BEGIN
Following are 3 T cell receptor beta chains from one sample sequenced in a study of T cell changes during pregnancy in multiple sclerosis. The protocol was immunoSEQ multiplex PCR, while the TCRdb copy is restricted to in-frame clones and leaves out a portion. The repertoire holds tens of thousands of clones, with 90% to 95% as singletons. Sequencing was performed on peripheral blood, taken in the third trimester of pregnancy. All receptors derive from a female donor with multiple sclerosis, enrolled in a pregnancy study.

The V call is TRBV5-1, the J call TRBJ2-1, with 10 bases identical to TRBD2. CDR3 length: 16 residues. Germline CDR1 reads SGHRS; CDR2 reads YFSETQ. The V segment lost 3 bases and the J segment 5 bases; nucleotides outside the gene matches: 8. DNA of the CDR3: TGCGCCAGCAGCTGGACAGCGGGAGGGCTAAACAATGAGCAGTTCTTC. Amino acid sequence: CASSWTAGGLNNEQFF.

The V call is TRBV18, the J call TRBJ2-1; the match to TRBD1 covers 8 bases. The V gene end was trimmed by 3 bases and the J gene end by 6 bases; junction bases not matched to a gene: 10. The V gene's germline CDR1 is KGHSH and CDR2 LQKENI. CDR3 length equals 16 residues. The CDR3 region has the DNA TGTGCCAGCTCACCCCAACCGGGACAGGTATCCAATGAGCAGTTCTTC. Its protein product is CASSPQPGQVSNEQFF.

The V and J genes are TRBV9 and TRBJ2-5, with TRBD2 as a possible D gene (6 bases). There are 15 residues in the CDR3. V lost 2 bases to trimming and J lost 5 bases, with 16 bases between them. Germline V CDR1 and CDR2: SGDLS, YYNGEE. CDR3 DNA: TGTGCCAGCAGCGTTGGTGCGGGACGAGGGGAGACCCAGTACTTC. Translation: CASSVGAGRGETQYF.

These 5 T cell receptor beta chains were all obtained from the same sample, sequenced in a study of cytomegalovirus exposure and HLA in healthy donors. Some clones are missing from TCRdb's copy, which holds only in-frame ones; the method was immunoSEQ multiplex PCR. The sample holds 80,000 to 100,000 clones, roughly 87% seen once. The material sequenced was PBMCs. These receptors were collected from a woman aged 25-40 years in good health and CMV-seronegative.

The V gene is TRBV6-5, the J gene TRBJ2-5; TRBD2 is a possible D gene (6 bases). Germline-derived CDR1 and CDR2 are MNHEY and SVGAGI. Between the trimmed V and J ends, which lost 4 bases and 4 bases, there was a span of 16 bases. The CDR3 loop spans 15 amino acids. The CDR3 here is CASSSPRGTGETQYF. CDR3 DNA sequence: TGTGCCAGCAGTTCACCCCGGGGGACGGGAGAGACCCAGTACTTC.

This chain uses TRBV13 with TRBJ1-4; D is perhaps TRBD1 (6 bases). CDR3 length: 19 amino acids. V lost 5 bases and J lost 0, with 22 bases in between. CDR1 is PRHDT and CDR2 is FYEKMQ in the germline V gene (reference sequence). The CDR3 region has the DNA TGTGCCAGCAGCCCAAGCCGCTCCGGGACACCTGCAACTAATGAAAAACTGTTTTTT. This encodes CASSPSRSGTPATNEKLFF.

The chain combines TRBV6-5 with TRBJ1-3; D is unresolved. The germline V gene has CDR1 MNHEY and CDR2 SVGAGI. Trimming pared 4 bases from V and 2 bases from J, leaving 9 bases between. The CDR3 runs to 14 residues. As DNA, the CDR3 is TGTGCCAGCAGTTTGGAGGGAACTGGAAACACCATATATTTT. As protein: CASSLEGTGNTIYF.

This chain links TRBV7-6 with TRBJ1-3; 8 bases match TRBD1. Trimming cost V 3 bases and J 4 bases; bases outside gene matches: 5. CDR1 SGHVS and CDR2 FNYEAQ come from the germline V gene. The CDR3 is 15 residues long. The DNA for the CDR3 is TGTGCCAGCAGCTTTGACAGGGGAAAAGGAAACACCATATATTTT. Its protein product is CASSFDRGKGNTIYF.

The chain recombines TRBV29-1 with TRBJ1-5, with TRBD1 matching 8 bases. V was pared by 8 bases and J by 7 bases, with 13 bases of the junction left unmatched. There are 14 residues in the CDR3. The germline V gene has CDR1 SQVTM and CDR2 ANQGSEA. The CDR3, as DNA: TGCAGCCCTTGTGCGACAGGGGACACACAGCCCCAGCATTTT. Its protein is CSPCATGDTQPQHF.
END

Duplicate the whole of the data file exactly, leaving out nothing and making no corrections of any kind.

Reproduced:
Following are 3 T cell receptor beta chains from one sample sequenced in a study of T cell changes during pregnancy in multiple sclerosis. The protocol was immunoSEQ multiplex PCR, while the TCRdb copy is restricted to in-frame clones and leaves out a portion. The repertoire holds tens of thousands of clones, with 90% to 95% as singletons. Sequencing was performed on peripheral blood, taken in the third trimester of pregnancy. All receptors derive from a female donor with multiple sclerosis, enrolled in a pregnancy study.

The V call is TRBV5-1, the J call TRBJ2-1, with 10 bases identical to TRBD2. CDR3 length: 16 residues. Germline CDR1 reads SGHRS; CDR2 reads YFSETQ. The V segment lost 3 bases and the J segment 5 bases; nucleotides outside the gene matches: 8. DNA of the CDR3: TGCGCCAGCAGCTGGACAGCGGGAGGGCTAAACAATGAGCAGTTCTTC. Amino acid sequence: CASSWTAGGLNNEQFF.

The V call is TRBV18, the J call TRBJ2-1; the match to TRBD1 covers 8 bases. The V gene end was trimmed by 3 bases and the J gene end by 6 bases; junction bases not matched to a gene: 10. The V gene's germline CDR1 is KGHSH and CDR2 LQKENI. CDR3 length equals 16 residues. The CDR3 region has the DNA TGTGCCAGCTCACCCCAACCGGGACAGGTATCCAATGAGCAGTTCTTC. Its protein product is CASSPQPGQVSNEQFF.

The V and J genes are TRBV9 and TRBJ2-5, with TRBD2 as a possible D gene (6 bases). There are 15 residues in the CDR3. V lost 2 bases to trimming and J lost 5 bases, with 16 bases between them. Germline V CDR1 and CDR2: SGDLS, YYNGEE. CDR3 DNA: TGTGCCAGCAGCGTTGGTGCGGGACGAGGGGAGACCCAGTACTTC. Translation: CASSVGAGRGETQYF.

These 5 T cell receptor beta chains were all obtained from the same sample, sequenced in a study of cytomegalovirus exposure and HLA in healthy donors. Some clones are missing from TCRdb's copy, which holds only in-frame ones; the method was immunoSEQ multiplex PCR. The sample holds 80,000 to 100,000 clones, roughly 87% seen once. The material sequenced was PBMCs. These receptors were collected from a woman aged 25-40 years in good health and CMV-seronegative.

The V gene is TRBV6-5, the J gene TRBJ2-5; TRBD2 is a possible D gene (6 bases). Germline-derived CDR1 and CDR2 are MNHEY and SVGAGI. Between the trimmed V and J ends, which lost 4 bases and 4 bases, there was a span of 16 bases. The CDR3 loop spans 15 amino acids. The CDR3 here is CASSSPRGTGETQYF. CDR3 DNA sequence: TGTGCCAGCAGTTCACCCCGGGGGACGGGAGAGACCCAGTACTTC.

This chain uses TRBV13 with TRBJ1-4; D is perhaps TRBD1 (6 bases). CDR3 length: 19 amino acids. V lost 5 bases and J lost 0, with 22 bases in between. CDR1 is PRHDT and CDR2 is FYEKMQ in the germline V gene (reference sequence). The CDR3 region has the DNA TGTGCCAGCAGCCCAAGCCGCTCCGGGACACCTGCAACTAATGAAAAACTGTTTTTT. This encodes CASSPSRSGTPATNEKLFF.

The chain combines TRBV6-5 with TRBJ1-3; D is unresolved. The germline V gene has CDR1 MNHEY and CDR2 SVGAGI. Trimming pared 4 bases from V and 2 bases from J, leaving 9 bases between. The CDR3 runs to 14 residues. As DNA, the CDR3 is TGTGCCAGCAGTTTGGAGGGAACTGGAAACACCATATATTTT. As protein: CASSLEGTGNTIYF.

This chain links TRBV7-6 with TRBJ1-3; 8 bases match TRBD1. Trimming cost V 3 bases and J 4 bases; bases outside gene matches: 5. CDR1 SGHVS and CDR2 FNYEAQ come from the germline V gene. The CDR3 is 15 residues long. The DNA for the CDR3 is TGTGCCAGCAGCTTTGACAGGGGAAAAGGAAACACCATATATTTT. Its protein product is CASSFDRGKGNTIYF.

The chain recombines TRBV29-1 with TRBJ1-5, with TRBD1 matching 8 bases. V was pared by 8 bases and J by 7 bases, with 13 bases of the junction left unmatched. There are 14 residues in the CDR3. The germline V gene has CDR1 SQVTM and CDR2 ANQGSEA. The CDR3, as DNA: TGCAGCCCTTGTGCGACAGGGGACACACAGCCCCAGCATTTT. Its protein is CSPCATGDTQPQHF.